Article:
Two fishermen who went missing in the North Sea for 48 hours could have spared their family the “traumatic experience” of thinking they were dead had they been better prepared, a report has ruled.
Skipper Jim Reid, 75, and his grandson David Irvine launched a major search after they failed to return home from a trip in their fishing boat, the Water Rail, last May.
He insisted he and his grandson had checked the forecast before setting out and had been told the thick fog was due to clear, otherwise they would not have gone out.
He said: “I object to them saying I can’t read a compass. I take umbrage. I’ve been fishing between Inverbervie and Gourdon 50-odd years, I have kept a compass all my days.
“I wasn’t out myself, there was other boats out as well.
Mr Reid added that he only discovered the compass was faulty when it was too late.
“The compass was wrong. It was discovered later it wasn’t working and it went into reverse, it was 180-degrees out. I have read a compass for 50 years odd years and I’ve not gotten lost,” he said.
“It was the forecast that was wrong, not me”.
After two days scouring the water in thick fog, rescuers called off the search for the 16ft creeler, which Mr Reid had operated for more than 10 years.
But, miraculously, the grandfather and grandson from Inverbervie, were eventually spotted by the crew of a passing trawler, who rescued the tired and hungry men.
Yesterday, marine experts ruled that they were “extremely fortunate” to have been found, and that Mr Reid’s “poor safety practices” had caused an “unnecessary” search.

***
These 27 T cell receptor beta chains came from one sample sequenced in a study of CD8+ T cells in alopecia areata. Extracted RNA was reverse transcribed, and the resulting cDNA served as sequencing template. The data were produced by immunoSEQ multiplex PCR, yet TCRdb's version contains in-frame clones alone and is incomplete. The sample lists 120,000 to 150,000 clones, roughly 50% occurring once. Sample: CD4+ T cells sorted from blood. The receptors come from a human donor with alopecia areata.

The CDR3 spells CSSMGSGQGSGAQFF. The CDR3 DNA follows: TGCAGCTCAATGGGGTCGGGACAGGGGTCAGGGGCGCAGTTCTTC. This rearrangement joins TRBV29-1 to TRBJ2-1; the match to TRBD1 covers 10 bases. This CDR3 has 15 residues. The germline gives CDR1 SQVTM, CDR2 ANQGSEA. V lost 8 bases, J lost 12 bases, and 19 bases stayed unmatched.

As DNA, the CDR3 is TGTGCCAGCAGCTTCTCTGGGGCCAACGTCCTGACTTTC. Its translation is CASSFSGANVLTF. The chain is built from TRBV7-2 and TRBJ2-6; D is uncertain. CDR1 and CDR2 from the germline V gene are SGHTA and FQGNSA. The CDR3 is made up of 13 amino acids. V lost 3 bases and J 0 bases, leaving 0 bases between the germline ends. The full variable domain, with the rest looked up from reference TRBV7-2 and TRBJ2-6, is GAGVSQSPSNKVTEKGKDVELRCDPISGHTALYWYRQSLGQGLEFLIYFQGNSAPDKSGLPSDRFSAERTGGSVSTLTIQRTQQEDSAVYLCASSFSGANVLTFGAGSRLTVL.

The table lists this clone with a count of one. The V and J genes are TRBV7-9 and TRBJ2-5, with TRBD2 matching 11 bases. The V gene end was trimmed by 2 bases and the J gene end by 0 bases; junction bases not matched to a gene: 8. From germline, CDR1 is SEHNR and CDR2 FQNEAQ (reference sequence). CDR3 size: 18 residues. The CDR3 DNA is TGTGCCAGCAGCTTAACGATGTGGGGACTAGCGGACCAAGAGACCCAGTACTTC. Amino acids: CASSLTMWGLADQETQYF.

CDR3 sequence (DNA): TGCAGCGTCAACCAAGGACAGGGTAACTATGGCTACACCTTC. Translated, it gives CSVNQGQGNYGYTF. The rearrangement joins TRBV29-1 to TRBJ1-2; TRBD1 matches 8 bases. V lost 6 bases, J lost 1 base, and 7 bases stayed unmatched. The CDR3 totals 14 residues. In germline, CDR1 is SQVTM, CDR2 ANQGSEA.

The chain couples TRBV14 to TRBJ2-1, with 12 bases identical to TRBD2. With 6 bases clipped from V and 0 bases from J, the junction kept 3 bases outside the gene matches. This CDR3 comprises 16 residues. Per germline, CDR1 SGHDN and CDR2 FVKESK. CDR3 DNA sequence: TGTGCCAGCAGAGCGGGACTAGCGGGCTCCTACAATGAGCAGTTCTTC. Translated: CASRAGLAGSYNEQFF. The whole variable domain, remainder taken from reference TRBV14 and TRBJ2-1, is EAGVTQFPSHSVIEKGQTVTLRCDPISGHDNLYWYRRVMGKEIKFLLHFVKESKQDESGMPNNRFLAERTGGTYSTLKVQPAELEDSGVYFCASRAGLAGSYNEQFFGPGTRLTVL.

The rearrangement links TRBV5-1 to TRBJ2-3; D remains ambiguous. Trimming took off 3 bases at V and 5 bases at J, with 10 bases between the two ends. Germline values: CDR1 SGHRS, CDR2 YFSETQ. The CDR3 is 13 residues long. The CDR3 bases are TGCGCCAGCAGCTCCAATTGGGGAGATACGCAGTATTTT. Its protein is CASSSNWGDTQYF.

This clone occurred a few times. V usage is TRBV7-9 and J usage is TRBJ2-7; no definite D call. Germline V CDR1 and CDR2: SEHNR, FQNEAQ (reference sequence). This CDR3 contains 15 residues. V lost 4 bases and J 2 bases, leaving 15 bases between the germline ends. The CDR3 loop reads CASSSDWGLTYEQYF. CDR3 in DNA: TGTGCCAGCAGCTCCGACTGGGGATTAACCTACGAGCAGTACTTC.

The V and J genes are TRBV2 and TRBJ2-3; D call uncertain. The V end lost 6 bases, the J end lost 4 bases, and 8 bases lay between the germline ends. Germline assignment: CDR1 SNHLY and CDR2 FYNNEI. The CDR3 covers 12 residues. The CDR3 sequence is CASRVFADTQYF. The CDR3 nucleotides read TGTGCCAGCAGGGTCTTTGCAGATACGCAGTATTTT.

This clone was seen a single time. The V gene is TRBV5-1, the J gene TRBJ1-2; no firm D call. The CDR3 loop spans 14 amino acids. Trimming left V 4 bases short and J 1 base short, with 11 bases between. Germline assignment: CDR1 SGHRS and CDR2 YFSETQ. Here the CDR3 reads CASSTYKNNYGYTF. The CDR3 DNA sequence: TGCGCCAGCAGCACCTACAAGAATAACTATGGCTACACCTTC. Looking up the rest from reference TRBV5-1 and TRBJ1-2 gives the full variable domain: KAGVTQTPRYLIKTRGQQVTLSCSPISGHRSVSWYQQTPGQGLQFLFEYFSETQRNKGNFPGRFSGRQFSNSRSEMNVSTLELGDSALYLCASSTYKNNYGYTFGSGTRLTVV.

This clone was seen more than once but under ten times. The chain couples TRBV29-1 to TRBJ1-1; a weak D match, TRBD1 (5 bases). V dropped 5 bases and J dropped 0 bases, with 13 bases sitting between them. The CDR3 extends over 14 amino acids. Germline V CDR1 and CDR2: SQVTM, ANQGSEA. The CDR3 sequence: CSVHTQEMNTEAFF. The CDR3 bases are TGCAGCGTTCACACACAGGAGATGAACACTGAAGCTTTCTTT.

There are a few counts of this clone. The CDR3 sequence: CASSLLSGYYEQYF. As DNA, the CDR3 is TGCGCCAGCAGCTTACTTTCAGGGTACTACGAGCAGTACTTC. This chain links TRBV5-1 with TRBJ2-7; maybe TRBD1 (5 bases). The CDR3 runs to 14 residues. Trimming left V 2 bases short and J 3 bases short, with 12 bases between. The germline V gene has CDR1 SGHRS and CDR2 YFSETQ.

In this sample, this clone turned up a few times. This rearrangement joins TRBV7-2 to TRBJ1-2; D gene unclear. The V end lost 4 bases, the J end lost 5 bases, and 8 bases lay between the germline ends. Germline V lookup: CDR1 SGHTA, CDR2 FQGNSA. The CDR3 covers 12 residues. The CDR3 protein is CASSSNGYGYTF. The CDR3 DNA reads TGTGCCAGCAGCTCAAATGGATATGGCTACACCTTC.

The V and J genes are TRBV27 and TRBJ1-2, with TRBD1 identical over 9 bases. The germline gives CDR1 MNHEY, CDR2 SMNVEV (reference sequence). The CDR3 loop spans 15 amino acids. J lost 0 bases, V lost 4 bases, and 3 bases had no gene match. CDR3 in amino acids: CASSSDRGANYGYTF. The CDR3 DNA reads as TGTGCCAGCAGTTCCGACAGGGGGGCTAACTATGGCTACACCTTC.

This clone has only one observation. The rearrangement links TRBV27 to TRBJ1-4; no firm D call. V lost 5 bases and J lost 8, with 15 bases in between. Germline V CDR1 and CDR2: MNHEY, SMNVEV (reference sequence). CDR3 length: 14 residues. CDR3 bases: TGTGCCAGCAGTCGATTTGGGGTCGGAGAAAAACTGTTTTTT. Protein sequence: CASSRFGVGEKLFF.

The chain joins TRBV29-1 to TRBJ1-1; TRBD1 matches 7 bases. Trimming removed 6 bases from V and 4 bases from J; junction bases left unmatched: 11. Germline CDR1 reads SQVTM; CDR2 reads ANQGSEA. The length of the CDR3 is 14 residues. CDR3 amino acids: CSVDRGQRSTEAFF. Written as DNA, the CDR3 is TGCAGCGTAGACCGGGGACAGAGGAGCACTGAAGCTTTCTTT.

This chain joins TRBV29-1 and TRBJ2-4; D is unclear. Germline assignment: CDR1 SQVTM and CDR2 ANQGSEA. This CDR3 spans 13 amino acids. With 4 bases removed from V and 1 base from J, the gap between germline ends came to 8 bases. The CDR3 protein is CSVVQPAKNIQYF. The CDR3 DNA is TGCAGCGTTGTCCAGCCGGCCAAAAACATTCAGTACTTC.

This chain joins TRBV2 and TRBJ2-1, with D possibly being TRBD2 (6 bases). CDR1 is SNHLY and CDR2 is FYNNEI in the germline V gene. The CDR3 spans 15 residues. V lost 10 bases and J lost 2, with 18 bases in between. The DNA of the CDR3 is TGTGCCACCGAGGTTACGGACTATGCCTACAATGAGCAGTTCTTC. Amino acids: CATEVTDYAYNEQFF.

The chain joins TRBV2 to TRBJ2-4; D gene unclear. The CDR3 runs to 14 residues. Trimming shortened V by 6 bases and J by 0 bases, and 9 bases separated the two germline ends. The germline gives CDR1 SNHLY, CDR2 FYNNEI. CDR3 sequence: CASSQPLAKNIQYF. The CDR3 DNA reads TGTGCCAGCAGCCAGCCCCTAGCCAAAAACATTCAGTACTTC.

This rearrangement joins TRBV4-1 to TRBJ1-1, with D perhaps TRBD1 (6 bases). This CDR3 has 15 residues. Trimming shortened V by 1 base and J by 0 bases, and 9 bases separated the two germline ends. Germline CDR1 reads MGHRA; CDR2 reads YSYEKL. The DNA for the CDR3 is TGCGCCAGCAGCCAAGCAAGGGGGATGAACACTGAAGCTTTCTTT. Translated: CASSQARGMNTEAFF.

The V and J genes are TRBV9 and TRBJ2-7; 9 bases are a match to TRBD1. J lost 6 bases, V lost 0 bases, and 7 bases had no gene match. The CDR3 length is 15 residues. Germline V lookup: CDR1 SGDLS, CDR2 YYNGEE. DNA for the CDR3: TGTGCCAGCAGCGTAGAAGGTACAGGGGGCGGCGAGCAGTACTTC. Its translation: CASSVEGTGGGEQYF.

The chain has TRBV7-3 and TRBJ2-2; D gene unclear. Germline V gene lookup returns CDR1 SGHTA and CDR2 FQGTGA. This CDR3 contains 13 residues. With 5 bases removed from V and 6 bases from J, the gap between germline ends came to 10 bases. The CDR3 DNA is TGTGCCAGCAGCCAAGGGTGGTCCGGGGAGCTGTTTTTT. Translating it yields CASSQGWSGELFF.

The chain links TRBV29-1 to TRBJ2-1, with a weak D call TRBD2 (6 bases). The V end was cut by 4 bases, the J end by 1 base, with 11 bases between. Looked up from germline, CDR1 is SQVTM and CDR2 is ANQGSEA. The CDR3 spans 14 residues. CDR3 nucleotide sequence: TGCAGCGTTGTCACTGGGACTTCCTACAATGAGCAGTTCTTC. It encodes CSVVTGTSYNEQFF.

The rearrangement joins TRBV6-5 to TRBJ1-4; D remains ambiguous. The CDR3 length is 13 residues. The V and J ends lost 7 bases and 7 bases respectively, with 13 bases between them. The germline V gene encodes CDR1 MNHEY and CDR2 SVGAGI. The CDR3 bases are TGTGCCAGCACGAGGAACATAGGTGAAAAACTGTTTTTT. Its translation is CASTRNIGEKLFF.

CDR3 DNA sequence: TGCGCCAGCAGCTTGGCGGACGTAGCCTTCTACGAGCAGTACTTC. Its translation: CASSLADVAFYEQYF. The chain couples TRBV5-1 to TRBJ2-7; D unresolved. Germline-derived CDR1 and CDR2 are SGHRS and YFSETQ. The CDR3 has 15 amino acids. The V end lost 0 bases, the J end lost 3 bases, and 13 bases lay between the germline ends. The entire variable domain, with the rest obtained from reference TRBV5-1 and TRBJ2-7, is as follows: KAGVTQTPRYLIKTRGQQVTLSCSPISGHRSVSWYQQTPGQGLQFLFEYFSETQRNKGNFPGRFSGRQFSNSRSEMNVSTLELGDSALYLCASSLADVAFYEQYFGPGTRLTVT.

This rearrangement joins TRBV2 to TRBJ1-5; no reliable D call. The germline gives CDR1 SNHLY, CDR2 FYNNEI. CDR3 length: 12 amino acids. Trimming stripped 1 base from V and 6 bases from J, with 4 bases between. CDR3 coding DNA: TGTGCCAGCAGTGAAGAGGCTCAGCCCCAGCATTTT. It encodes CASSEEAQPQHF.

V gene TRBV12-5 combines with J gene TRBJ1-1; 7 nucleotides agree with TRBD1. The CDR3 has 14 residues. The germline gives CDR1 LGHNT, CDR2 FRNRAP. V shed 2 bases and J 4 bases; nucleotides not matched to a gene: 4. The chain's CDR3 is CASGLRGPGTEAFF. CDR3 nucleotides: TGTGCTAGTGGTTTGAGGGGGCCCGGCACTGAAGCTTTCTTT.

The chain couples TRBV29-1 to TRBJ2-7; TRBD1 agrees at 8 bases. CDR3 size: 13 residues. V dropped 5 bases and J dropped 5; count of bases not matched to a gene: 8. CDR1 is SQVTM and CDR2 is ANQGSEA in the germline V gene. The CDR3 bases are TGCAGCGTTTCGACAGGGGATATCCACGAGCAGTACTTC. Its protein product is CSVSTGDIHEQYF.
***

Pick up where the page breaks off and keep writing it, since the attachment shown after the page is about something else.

The MAIB said its probe into the incident found that he did not have the “competence” necessary to navigate his vessel, and was incredibly ill-equipped.
“The skipper did own a suitable VHF radio. Had the skipper taken his VHF radio to sea with him, the alarm could have been raised soon after he became lost,” the report into the incident stated.
The eight-month long investigation also criticised Mr Reid’s grandson, David, for heading out onto the water with no safety training.
The report also stated that the compass on board had not been installed, set up or operated correctly.
Mr Reid added that the ordeal had not put him off fishing “one bit”.
He now takes two functioning compasses and a tin of chocolate biscuits with him – just in case.
The MAIB ruled that he always take a radio out with him, a Personal Location Beacon and a life jacket.
It also said he must attend a navigation training course, ensure that he has all the necessary safety equipment on board and make sure that all his crew are trained.